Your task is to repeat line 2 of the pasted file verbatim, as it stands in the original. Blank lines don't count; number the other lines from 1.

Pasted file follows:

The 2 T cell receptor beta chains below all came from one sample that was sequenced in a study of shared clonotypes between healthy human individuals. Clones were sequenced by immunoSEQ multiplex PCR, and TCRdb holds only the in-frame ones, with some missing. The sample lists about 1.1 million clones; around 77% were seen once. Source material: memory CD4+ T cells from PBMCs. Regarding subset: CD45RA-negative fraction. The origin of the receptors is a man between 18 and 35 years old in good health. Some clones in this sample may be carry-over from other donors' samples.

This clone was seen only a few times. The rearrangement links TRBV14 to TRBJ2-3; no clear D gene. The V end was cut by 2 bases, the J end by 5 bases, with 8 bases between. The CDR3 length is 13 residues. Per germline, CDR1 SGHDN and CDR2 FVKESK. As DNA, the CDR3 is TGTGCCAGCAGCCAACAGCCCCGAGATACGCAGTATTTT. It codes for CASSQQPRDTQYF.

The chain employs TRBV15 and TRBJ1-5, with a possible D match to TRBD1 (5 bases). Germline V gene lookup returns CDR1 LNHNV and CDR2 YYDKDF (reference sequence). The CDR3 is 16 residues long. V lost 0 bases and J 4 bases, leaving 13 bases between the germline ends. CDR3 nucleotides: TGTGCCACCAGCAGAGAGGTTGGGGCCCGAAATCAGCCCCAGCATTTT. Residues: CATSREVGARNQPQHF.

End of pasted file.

This clone was seen only a few times. The rearrangement links TRBV14 to TRBJ2-3; no clear D gene. The V end was cut by 2 bases, the J end by 5 bases, with 8 bases between. The CDR3 length is 13 residues. Per germline, CDR1 SGHDN and CDR2 FVKESK. As DNA, the CDR3 is TGTGCCAGCAGCCAACAGCCCCGAGATACGCAGTATTTT. It codes for CASSQQPRDTQYF.